ANALYSIS: As Mitt Romney moves to the middle, anti-abortion activists try to cover his right flank

As Mitt Romney has moved to the center in an effort to overtake President Barack Obama in the campaign’s homestretch, … Continued

As Mitt Romney has moved to the center in an effort to overtake President Barack Obama in the campaign’s homestretch, he has by necessity muted — or even muddied — his previous opposition to abortion rights, a shift that has left some abortion foes aghast.

But veteran anti-abortion leaders say they are confident that Romney remains committed to their agenda and, in the final weeks before the Nov. 6 vote, they are busy trying to keep rank-and-file activists from pouncing on the Republican candidate’s ambiguous statements. Their fear? That going after Romney could prompt defections and cost the GOP a surprisingly strong shot at winning the White House.

“If it’s hurting him to bring up the abortion issue, then I’m OK if he doesn’t,” said Bradley Mattis, head of the Life Issues Institute in Cincinnati.

“I think our movement has to be savvy enough to understand how political campaigns are run,” he said. “And if they don’t, now would be a good time to have that revelation.”

Several other anti-abortion leaders echoed Mattis, saying that abortion opponents around the country have been coordinating their strategy to reflect a political realism that is not often associated with the prophetic tenor of anti-abortion activists. Romney, they say, is the best they will get, and he’s not really so bad, especially given the alternative.

“We don’t necessarily need in public office someone who is going to be a crusader on this issue. We just need someone who’s going to make it easier for us to do our job,” said the Rev. Frank Pavone, head of Priests for Life.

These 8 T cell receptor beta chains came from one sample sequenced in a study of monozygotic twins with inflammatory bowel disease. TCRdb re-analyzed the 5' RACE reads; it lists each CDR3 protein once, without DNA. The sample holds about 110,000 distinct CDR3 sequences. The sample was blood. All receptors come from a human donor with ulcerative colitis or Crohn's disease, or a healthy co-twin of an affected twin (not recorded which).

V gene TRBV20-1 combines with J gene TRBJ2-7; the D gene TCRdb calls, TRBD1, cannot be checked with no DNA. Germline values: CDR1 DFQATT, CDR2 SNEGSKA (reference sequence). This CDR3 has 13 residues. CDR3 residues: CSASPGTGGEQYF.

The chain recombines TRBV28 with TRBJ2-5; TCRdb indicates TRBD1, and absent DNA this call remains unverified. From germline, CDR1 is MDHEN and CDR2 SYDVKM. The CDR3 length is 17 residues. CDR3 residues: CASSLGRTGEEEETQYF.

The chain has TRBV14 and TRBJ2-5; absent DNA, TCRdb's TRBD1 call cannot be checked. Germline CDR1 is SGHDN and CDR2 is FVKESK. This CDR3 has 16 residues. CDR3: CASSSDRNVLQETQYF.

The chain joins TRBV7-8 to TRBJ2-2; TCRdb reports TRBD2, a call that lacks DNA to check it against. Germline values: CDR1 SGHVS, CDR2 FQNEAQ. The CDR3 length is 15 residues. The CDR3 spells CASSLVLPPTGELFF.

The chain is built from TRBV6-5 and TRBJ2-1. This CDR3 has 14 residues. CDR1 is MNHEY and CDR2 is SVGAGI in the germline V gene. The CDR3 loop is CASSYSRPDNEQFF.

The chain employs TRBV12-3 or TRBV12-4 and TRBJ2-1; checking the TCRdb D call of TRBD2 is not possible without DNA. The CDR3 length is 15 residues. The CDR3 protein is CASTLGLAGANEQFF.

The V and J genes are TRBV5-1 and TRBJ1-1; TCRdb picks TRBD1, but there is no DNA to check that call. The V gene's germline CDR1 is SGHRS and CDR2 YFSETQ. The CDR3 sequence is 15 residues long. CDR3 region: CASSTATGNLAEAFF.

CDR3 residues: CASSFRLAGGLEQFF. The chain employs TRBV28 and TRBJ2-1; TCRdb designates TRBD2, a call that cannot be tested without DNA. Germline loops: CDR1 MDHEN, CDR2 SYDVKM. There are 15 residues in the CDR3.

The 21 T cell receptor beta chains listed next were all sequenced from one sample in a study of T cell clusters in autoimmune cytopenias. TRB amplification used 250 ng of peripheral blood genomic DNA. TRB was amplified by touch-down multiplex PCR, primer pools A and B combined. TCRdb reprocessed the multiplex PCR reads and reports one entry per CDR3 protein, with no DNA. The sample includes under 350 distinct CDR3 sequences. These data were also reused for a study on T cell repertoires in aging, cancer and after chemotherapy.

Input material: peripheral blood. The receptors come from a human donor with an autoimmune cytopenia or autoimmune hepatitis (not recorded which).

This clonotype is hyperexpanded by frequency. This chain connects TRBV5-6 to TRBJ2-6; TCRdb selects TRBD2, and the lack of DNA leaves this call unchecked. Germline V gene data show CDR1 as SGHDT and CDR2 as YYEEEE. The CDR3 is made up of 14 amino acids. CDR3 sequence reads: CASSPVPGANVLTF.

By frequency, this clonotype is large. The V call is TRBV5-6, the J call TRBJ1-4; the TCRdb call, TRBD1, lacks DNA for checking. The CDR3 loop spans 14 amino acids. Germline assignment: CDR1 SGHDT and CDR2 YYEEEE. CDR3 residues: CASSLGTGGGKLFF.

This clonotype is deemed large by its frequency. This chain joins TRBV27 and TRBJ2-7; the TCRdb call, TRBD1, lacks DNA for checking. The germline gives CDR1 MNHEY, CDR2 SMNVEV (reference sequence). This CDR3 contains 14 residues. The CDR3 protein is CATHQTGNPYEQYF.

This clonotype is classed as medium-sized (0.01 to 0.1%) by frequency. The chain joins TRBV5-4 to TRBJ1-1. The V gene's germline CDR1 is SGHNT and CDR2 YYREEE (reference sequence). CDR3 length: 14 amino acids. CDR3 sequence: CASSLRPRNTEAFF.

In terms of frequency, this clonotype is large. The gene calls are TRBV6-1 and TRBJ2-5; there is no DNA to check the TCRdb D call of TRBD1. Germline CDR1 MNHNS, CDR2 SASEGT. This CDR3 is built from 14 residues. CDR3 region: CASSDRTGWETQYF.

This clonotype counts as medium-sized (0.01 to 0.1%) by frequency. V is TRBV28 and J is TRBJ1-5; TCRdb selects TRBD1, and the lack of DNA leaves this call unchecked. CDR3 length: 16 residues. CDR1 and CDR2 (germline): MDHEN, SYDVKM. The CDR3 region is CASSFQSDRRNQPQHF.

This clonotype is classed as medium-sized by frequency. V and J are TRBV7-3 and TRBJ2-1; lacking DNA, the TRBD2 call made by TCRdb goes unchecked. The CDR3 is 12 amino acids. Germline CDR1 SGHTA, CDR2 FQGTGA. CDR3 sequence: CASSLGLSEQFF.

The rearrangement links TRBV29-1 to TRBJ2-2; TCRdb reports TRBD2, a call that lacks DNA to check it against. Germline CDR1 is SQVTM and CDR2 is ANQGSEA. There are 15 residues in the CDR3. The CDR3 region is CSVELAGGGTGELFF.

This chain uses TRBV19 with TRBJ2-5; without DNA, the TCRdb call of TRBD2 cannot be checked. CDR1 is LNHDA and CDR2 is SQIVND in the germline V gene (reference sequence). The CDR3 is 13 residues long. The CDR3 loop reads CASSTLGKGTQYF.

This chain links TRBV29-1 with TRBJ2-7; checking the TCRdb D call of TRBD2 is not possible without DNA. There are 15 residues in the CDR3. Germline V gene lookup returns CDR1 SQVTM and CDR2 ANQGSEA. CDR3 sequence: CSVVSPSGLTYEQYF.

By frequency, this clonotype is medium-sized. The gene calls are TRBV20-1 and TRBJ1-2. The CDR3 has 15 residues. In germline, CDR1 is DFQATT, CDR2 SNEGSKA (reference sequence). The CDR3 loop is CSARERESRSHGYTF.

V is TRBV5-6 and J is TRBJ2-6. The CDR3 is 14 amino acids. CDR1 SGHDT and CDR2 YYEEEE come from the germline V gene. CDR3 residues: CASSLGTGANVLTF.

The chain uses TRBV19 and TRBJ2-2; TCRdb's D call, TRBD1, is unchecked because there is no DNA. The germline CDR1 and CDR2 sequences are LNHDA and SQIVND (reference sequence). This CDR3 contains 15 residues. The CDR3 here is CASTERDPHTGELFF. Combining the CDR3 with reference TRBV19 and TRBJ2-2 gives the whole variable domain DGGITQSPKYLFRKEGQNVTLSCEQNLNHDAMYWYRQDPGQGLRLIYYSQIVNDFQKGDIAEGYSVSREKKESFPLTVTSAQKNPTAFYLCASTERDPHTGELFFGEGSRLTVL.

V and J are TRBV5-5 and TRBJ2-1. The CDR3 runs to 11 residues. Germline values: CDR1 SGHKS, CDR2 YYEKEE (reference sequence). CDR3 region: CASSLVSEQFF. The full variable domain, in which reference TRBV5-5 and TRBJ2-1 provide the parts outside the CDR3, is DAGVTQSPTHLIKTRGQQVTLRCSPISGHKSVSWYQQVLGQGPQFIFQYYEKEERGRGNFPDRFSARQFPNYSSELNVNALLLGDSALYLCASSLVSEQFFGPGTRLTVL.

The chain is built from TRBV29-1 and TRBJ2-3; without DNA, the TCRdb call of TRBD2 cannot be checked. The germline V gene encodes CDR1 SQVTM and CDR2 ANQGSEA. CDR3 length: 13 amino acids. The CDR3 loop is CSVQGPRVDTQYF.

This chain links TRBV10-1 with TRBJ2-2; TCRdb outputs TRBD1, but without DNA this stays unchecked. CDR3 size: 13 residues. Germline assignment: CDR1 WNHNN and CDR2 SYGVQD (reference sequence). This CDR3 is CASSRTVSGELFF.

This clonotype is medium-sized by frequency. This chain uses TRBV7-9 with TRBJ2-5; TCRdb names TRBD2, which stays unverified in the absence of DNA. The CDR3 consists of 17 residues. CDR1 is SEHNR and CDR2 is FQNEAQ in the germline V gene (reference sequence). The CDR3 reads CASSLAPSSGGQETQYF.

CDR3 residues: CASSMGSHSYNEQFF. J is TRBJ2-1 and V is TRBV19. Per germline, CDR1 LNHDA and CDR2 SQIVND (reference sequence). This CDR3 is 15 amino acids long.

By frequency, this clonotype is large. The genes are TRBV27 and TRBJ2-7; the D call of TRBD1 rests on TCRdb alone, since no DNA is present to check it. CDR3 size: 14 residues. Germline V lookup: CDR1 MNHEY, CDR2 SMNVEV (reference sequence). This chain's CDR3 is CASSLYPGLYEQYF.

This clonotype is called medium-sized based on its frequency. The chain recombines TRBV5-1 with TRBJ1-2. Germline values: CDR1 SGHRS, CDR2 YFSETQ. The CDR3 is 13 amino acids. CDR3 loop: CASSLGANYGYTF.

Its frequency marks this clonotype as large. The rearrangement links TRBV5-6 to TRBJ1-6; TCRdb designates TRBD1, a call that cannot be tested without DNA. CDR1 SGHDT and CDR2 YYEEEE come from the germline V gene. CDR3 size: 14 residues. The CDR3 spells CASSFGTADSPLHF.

“We understand why a candidate wouldn’t make this their leading issue,” Pavone said, adding that he was comfortable with Romney’s positions. “I’ve found that the more I really try to sincerely understand how politics and government work, the more I’m OK with what might be seen as reason for criticism or concern. It’s just the nature of the way it works.”

Marjorie Dannenfelser, head of the Susan B. Anthony List, said she gets “outrageous” emails every day saying “it is your obligation to expose Romney’s weaknesses.”

But she rejects those demands as “off-the-charts unwise,” telling her followers that they need a healthy dose of political pragmatism. Romney isn’t perfect, she said, but Obama is far worse, and abortion opponents “have the power to make Romney follow through on his commitments” — if he is elected.

“Politics isn’t a science; it is not the art of the perfect,” she said. “It’s a tool.”

If anti-abortion groups can in fact preach that message of political realism, it could prove crucial for Romney, who has long struggled to present a clear position on abortion and reproductive rights.

As governor of Massachusetts a decade ago, Romney strongly supported abortion rights and said he was “effectively pro-choice.” The health care plan he shepherded into law, which was a model for Obama’s 2010 national reform, even included taxpayer funding for abortions.

In 2005, as Romney began his quest for the Republican presidential nomination, he announced that he had changed his views and was now “pro-life.”